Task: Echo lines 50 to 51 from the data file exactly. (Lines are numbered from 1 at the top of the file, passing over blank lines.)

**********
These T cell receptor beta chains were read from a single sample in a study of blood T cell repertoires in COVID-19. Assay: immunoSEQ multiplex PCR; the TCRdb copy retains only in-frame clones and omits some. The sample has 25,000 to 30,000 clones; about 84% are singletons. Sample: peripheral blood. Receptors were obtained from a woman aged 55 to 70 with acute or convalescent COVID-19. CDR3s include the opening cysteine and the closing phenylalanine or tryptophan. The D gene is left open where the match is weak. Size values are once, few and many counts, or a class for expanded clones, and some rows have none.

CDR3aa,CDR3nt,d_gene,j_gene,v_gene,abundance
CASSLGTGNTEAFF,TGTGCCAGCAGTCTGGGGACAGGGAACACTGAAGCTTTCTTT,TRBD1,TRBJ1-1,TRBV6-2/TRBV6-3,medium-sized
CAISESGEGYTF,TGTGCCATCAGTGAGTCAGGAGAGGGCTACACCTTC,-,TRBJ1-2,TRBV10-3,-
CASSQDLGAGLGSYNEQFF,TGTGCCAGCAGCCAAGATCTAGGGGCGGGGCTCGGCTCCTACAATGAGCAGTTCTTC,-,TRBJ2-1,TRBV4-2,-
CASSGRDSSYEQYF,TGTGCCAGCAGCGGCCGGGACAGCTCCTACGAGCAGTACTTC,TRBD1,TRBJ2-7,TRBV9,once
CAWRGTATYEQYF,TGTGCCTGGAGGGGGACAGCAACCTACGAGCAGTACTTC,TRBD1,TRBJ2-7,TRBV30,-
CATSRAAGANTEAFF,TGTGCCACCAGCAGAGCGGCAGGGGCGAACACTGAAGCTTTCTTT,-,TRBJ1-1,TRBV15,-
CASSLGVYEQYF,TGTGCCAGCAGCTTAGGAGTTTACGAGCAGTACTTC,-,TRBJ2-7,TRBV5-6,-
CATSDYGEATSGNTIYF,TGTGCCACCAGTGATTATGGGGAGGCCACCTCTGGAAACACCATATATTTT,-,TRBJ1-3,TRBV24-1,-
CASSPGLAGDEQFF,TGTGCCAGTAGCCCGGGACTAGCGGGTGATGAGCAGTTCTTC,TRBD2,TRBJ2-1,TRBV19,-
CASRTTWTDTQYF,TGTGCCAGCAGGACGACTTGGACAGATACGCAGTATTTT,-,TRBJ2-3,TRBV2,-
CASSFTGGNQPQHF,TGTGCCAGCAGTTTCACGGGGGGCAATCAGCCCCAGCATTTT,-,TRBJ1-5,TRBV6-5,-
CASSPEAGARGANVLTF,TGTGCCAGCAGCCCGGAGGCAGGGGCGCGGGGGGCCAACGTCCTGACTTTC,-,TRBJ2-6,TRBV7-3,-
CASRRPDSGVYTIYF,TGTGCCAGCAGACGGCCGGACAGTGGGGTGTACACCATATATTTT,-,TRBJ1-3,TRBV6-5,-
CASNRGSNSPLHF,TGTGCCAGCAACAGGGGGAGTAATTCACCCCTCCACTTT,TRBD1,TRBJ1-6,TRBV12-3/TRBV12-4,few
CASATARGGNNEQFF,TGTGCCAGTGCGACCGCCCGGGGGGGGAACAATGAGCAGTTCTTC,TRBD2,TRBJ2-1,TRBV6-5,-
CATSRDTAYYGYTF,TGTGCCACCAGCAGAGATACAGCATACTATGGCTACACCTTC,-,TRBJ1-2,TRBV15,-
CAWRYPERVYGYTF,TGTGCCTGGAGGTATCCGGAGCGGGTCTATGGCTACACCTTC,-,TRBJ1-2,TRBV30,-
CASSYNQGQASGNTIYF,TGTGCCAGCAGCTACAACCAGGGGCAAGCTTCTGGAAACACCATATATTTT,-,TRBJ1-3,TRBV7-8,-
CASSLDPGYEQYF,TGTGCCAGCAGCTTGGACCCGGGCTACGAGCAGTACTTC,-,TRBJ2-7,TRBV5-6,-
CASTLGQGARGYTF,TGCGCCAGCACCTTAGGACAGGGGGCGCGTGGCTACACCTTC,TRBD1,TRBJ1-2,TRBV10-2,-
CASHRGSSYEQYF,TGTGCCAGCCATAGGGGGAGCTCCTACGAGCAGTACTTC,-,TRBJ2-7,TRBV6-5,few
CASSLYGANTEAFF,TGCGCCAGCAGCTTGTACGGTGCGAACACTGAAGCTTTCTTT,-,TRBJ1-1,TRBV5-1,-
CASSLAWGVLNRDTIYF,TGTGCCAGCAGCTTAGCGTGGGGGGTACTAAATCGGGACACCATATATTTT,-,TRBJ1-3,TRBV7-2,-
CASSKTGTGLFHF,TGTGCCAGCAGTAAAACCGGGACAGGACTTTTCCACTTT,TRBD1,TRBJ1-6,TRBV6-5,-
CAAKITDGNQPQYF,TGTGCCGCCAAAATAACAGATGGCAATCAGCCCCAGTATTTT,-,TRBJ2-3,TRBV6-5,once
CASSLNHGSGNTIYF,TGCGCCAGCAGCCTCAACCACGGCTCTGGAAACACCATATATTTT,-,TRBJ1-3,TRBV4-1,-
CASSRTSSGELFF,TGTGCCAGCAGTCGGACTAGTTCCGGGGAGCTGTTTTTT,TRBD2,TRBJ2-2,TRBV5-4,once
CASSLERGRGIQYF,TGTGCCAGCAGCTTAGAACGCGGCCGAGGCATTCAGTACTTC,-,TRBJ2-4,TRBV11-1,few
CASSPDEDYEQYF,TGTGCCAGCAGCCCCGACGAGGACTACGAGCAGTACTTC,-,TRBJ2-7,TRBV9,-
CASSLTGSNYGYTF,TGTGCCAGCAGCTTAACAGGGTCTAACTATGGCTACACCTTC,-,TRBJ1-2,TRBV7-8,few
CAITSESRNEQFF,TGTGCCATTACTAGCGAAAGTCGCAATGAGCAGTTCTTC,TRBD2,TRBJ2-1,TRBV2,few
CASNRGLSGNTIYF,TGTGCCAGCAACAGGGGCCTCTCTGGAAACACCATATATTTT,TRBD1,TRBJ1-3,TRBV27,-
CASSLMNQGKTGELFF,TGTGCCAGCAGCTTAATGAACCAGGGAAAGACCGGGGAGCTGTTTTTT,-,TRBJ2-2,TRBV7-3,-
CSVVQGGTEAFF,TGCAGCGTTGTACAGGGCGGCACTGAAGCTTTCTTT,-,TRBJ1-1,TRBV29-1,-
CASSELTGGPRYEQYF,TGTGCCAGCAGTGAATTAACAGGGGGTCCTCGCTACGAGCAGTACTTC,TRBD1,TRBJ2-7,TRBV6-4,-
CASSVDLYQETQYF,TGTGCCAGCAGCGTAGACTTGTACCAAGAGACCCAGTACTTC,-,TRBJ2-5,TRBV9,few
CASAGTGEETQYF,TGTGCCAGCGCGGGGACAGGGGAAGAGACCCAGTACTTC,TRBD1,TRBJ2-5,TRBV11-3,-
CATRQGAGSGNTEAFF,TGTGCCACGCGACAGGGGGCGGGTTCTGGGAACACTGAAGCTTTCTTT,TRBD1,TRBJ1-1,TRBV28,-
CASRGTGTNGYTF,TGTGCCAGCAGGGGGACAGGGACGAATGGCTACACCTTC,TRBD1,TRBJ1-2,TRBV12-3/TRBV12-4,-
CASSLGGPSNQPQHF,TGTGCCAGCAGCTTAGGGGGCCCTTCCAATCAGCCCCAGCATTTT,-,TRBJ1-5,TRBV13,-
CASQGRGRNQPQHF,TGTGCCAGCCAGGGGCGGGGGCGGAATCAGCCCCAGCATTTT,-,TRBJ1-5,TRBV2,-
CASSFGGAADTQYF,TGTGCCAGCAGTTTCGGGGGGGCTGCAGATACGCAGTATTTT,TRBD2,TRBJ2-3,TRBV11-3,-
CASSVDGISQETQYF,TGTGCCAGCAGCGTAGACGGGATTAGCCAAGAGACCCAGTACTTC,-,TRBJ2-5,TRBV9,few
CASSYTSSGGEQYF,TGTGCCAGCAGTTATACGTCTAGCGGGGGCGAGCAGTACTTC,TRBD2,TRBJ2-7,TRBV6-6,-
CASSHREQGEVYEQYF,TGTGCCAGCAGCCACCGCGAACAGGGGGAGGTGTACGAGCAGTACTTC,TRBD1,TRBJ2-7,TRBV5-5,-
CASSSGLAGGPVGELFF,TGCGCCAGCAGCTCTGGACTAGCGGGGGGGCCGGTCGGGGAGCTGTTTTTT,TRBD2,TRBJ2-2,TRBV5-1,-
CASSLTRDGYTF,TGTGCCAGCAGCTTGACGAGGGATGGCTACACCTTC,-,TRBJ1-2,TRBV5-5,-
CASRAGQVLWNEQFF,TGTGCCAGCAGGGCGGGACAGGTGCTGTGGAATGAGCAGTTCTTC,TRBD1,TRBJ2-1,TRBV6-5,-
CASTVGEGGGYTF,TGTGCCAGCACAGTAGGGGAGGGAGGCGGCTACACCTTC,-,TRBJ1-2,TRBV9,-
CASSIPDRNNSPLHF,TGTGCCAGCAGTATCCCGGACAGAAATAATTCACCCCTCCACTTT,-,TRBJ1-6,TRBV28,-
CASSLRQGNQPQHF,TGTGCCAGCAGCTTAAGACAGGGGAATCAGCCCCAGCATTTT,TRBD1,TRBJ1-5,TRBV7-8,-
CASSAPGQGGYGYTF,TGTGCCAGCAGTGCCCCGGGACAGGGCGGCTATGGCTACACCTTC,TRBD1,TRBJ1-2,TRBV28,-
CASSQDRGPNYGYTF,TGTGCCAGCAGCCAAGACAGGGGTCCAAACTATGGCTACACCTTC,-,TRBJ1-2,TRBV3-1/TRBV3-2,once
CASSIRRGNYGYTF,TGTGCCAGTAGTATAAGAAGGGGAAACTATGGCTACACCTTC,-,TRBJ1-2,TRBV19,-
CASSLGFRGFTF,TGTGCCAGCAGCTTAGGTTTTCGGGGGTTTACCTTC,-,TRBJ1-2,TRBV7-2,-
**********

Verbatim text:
CASRAGQVLWNEQFF,TGTGCCAGCAGGGCGGGACAGGTGCTGTGGAATGAGCAGTTCTTC,TRBD1,TRBJ2-1,TRBV6-5,-
CASTVGEGGGYTF,TGTGCCAGCACAGTAGGGGAGGGAGGCGGCTACACCTTC,-,TRBJ1-2,TRBV9,-